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Discussion Starter · #1 ·
This might be a basic question, but is more travel only noticeable on jumps and drops, or do you feel it on smaller rocks, roots, etc? I am either going to upgrade my fork, or my entire bike, and I am looking at either 100mm or 120mm. I ride almost exclusively XC and have never dropped off anything more than a foot. What I am really looking for is a something to smooth out the trail so I feel like I am riding the MTB equivalent of a Cadillac. As long as I got a good quality fork and set it up correctly would I notice a difference between 80mm, 100mm and 120mm?

Thanks for the advice.
 

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IMO it is the quality not the travel that counts. I have owned and ridden quite a few set-ups and if you are doing XC you are going to get the weight penalty the more travel you have. However, the more you have the faster you will ride and therefore the more you will need as a 1 foot drop at speed will eat up the travel very quickly. But, a budget 120mm rig will be worse than a quality 80mm set-up. Not sure that is very helpfull :rolleyes:
 

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"El Whatever"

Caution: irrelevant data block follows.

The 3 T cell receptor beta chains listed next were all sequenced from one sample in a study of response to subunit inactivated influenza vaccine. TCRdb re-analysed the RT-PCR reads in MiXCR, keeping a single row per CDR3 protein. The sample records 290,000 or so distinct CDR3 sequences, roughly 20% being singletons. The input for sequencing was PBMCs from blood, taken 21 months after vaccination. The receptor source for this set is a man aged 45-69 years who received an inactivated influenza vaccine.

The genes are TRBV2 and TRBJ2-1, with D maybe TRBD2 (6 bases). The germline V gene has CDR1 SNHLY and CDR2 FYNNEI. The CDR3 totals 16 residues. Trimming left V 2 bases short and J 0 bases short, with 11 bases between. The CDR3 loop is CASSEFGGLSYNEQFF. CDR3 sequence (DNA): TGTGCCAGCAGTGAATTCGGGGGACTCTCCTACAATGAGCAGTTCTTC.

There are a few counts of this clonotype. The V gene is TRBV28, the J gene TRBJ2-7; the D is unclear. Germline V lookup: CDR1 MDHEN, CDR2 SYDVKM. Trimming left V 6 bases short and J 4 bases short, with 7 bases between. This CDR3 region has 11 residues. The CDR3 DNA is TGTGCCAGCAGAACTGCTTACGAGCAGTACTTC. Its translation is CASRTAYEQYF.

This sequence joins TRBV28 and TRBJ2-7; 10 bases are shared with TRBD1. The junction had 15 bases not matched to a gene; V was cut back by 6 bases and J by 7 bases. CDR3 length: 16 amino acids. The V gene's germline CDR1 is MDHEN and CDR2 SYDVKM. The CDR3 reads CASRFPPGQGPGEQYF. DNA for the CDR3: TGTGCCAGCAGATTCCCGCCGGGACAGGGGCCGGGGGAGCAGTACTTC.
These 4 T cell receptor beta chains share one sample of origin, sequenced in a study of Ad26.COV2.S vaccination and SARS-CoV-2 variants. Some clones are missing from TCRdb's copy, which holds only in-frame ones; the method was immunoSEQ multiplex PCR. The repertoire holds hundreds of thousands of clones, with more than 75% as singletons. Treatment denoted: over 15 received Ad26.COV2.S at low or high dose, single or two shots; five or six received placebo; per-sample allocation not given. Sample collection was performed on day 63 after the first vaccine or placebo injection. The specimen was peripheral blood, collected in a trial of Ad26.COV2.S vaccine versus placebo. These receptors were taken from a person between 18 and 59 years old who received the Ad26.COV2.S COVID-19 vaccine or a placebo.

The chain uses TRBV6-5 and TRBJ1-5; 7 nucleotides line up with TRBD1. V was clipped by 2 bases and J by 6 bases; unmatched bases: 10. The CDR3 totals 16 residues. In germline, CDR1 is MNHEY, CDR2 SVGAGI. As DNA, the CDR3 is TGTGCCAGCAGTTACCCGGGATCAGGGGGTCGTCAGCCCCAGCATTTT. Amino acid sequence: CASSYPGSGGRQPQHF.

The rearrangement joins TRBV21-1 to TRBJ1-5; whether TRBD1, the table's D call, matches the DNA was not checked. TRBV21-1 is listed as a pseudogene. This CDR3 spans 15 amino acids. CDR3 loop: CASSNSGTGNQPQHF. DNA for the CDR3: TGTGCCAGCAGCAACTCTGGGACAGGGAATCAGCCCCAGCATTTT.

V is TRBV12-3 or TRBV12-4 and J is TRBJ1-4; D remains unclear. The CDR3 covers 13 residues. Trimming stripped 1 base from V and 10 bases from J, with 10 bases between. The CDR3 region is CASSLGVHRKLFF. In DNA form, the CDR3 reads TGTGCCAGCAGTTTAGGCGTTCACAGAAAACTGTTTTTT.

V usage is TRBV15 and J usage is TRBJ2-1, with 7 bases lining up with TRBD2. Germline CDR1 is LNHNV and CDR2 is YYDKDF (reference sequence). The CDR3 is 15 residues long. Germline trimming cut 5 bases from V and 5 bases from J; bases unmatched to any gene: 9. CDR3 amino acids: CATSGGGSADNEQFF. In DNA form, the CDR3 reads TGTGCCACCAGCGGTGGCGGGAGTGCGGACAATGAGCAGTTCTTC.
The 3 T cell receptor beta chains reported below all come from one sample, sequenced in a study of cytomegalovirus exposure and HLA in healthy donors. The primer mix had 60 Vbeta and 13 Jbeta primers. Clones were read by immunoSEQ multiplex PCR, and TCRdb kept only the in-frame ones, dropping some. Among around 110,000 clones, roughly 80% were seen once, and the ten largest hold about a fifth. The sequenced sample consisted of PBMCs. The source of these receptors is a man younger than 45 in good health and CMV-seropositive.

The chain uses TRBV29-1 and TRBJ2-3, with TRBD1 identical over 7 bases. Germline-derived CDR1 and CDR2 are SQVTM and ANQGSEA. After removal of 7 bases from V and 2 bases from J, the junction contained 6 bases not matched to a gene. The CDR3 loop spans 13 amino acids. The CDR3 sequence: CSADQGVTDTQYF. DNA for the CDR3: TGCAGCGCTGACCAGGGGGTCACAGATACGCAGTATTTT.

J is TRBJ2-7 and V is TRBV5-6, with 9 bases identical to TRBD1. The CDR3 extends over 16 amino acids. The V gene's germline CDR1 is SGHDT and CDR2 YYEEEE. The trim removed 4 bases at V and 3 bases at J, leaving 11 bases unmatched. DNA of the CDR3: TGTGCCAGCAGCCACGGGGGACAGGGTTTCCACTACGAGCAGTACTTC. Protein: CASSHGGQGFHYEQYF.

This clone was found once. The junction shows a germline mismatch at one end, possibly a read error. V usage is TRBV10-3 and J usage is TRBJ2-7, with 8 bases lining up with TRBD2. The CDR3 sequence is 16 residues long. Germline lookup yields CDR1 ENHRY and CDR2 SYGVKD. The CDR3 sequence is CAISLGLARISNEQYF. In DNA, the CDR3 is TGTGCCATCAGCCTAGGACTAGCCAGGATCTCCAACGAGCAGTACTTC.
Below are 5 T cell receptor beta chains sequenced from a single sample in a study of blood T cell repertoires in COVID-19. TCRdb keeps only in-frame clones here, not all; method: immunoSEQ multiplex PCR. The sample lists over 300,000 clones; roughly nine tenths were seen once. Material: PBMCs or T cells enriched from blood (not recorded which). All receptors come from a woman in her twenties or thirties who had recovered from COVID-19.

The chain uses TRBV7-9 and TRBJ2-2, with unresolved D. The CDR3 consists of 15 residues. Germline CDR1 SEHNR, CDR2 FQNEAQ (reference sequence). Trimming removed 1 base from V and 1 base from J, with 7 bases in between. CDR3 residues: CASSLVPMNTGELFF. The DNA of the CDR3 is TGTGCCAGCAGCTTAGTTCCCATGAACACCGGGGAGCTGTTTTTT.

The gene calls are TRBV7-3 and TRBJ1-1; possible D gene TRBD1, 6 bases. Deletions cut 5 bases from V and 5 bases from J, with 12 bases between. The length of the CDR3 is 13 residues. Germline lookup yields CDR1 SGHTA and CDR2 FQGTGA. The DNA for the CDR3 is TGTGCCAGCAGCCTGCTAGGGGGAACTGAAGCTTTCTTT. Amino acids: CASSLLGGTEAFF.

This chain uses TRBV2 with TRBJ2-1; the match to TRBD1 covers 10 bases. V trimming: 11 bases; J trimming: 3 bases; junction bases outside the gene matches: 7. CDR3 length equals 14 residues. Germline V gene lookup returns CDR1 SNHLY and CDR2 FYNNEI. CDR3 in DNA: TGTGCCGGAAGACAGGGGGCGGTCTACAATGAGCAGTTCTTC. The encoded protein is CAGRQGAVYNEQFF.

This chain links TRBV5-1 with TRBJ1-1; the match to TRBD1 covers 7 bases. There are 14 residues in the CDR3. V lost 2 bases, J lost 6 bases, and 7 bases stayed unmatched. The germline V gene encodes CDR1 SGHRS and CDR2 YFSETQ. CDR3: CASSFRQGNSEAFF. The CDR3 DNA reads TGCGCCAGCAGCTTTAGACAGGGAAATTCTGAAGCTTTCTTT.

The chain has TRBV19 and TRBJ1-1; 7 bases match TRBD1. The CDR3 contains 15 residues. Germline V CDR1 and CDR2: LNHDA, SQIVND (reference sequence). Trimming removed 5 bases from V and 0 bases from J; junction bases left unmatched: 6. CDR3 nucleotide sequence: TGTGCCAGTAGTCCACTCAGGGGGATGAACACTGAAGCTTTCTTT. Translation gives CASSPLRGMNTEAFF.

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Yes, you will notice the increase in travel.

A fork with 80mm will bottom out over a golf ball. The 120mm takes bigger hits yet.

Also, increased travel means increased length on a fork. This will alter the handling of the bike and it's more noticeable as the terrain steepens more and more.

For your use, 100mm are a happy medium and offers from Fox, Rock Shox and most of anyone else have fine options.

Set them up to a 25% sag and the softest compression settings that will not give excessive bobbing.

A few caveats...

1.- Small bump compliance is directly proportional to bobbing and brake dive. So, if you set your fork too soft, it will bob and will dive when you brake, but it will make the trail feel like tarmac.

2.- Too soft a settings can make your bike to bottom frequently and it will shake all over the place in turns or weight shifting... and ultimately, compromise traction.

There's a happy balance to be achieved. When you get it, your bike will feel supple but it will feel well planted over the trail too.
 

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I dig trails!
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billyboy197 said:
IMO it is the quality not the travel that counts. ...
I would tend to agree.

To add to that, bikes with longer travel are also build different and the linkage will be designed for more compliance on a FR rig while linkage will be designed to be more sprinty on an XC bike. Point being, more travel does not necessarily get you to a different kind of riding.

But I would also add that changing a fork from 80mm to 120mm would change the Head Angle almost 2 degrees slacker, and the BB would be much higher, so handling will be affected (better for faster riding with the HA)

P
 

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Some Assembly Required